The controls can be tweaked to your liking, but the defaults are in line with what we’ve come to expect in classic fighting games. The front face buttons trigger a punch or kick, with the other two buttons assigned to blocking and jumping. Don’t think about Street Fighter
jumps here, because we’re talking about short hops that can help defend against sweeping kicks or low punches, or be combined with attacks. The shoulder buttons are mapped to the Psi powers mentioned earlier that are powered up during fights and that confer special powers to your fighter for a limited amount of time. Either the Left Stick or the Control Pad can be used for movement, and we found the stick less responsive for triggering moves and combos.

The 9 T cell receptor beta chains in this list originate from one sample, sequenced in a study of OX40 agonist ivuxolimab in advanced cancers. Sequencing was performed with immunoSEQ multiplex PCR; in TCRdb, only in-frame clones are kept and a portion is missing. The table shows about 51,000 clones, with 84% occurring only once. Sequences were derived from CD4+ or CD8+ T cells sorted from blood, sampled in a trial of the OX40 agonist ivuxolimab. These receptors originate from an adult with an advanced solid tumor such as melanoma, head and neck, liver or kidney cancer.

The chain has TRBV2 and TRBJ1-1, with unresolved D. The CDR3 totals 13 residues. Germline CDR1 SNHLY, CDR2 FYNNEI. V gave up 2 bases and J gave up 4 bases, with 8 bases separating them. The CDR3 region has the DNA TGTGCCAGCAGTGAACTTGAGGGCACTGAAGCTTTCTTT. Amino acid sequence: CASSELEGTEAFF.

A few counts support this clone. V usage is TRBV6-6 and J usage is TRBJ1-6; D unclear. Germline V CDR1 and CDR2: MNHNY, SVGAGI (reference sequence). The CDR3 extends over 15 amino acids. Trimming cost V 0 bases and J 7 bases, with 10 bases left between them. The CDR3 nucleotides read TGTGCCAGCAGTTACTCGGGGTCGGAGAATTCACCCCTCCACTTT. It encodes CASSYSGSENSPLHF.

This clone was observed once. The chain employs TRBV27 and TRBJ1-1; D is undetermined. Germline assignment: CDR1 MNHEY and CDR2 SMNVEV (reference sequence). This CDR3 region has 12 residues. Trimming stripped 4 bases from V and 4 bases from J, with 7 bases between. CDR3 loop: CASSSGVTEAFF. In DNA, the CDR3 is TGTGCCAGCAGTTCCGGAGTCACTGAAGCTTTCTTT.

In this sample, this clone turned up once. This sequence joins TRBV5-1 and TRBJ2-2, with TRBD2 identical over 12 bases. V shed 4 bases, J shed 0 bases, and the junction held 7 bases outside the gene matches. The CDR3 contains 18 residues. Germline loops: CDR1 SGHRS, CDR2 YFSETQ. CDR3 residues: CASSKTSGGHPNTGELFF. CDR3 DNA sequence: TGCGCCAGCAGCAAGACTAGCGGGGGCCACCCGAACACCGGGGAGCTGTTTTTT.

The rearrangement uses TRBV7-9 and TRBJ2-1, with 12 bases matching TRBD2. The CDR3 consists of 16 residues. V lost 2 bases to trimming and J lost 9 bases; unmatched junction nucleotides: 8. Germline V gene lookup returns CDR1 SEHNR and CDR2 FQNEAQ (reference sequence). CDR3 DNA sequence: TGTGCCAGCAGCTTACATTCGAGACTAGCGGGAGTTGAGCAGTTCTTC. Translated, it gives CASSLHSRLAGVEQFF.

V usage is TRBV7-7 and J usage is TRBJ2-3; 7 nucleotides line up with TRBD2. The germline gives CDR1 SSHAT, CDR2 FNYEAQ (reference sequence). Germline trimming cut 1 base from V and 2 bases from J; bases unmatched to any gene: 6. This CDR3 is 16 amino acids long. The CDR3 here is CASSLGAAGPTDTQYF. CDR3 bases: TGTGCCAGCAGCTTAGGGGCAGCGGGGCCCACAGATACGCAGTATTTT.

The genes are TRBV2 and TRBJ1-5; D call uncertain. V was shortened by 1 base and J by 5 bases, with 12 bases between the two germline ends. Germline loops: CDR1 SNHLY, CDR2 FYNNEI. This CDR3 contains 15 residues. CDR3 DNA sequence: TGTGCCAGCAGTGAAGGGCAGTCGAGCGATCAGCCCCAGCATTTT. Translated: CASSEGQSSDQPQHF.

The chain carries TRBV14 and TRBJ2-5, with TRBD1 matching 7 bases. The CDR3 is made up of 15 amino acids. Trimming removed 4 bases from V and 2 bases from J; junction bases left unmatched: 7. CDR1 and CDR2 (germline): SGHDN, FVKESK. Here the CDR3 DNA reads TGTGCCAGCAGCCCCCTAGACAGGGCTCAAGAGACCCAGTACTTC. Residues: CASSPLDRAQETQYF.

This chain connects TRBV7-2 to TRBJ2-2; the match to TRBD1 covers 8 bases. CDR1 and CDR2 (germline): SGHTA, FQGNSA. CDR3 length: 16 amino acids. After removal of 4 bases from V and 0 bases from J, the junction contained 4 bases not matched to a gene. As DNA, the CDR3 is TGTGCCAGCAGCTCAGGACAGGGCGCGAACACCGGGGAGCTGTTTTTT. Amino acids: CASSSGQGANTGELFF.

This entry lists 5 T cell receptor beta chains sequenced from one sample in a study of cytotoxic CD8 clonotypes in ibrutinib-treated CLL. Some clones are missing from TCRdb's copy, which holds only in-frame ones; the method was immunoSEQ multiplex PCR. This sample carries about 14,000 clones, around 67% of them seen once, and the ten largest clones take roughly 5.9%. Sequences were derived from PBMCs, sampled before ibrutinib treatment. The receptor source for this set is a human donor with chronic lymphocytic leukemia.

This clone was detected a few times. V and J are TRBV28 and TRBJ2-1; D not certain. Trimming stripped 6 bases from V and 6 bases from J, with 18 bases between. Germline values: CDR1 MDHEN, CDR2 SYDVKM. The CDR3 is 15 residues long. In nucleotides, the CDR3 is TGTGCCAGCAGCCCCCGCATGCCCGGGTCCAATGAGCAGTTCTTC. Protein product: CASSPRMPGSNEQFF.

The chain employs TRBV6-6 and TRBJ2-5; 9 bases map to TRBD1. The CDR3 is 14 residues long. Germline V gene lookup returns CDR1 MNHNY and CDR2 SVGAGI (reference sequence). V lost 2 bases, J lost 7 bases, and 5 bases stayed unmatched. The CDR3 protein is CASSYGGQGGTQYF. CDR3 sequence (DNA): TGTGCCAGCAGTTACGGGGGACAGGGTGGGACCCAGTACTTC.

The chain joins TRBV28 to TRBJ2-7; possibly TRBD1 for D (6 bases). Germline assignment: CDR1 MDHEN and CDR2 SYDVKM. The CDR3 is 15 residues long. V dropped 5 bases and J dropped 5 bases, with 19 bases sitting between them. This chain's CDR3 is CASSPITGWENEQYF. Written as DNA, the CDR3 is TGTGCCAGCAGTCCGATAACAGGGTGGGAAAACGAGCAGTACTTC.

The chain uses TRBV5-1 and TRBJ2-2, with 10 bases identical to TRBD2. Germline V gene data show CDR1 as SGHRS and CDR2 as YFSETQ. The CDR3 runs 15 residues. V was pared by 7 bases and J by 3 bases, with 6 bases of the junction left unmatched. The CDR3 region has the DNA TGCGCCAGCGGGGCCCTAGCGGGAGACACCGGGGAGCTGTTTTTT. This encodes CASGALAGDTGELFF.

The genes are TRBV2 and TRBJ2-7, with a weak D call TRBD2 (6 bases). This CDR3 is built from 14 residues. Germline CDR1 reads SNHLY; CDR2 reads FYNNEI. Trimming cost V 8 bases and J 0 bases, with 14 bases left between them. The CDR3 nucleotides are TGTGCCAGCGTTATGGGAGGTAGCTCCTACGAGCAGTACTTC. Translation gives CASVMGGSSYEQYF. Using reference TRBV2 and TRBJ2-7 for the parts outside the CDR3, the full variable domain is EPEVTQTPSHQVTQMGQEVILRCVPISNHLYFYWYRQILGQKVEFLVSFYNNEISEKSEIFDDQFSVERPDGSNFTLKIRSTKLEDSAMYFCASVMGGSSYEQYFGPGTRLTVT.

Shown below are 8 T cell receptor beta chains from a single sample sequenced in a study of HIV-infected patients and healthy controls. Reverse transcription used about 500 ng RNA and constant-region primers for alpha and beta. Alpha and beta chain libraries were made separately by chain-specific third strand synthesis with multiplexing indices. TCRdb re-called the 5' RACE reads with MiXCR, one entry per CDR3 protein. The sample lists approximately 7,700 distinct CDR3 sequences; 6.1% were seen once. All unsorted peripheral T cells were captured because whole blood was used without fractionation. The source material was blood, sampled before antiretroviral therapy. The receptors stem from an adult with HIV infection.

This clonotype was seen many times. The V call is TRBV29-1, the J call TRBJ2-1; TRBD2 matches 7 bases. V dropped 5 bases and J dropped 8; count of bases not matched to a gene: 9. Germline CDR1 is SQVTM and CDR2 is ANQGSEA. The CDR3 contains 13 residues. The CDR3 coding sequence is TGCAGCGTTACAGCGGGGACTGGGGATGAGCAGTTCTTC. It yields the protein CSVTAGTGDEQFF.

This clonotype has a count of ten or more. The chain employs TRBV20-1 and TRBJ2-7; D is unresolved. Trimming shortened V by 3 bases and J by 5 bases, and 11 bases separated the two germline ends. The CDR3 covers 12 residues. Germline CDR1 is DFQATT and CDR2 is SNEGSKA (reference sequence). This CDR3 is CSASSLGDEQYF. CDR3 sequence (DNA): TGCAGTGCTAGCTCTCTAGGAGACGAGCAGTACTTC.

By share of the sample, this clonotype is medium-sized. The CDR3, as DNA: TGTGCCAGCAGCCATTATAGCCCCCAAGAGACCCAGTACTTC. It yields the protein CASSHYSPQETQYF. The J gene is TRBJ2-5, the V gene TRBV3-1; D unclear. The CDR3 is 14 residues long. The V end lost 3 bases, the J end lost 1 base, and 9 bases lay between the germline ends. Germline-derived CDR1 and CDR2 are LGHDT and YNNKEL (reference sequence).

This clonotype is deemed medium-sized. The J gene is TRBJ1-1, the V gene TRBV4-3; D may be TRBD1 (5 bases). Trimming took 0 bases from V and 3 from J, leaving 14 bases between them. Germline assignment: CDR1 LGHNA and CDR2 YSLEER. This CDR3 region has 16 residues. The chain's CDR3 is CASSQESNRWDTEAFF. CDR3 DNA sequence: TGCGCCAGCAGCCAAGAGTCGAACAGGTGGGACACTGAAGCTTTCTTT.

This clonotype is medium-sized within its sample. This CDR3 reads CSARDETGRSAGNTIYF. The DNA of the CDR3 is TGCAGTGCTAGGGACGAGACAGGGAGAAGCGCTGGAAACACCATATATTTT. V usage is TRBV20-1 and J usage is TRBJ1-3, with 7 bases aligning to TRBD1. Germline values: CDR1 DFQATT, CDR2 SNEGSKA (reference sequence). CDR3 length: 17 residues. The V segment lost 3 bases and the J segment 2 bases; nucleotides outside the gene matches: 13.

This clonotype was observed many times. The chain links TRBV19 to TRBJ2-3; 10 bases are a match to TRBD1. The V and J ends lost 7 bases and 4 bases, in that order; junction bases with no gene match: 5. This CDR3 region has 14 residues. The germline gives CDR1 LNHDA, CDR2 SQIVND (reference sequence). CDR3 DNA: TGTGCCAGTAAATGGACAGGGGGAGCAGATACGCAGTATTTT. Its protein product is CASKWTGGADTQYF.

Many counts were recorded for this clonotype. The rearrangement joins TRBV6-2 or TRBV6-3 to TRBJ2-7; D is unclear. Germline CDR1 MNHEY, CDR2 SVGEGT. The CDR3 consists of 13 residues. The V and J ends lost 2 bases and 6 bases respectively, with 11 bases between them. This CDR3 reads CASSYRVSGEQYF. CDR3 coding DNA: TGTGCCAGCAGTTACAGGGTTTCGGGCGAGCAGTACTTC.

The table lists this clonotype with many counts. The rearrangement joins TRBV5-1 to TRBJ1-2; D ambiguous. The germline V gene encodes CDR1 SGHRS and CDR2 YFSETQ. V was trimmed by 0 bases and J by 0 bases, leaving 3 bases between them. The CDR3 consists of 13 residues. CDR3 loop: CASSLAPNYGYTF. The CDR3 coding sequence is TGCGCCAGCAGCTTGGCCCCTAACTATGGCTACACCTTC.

Girl Fight seemed to be going for some combination of nostalgia and sex appeal, but ended up too one-dimensional on both counts. We’ve always loved fighting games and logged more than our fair share of hours on them over the years, and this really feels like a shadow of games like Tekken, Soul Calibur, and even Street Fighter that defined the genre in arcades and on consoles. In terms of bringing sexy back with all the jiggling and pinup art, Girl Fight just doesn’t make the mark. The average 12-year old boy may disagree, but we doubt he’s really the market for this anyway, since the nostalgia is completely lost on him. What’s left is an average fighting game that will spend a very short time on your shelf.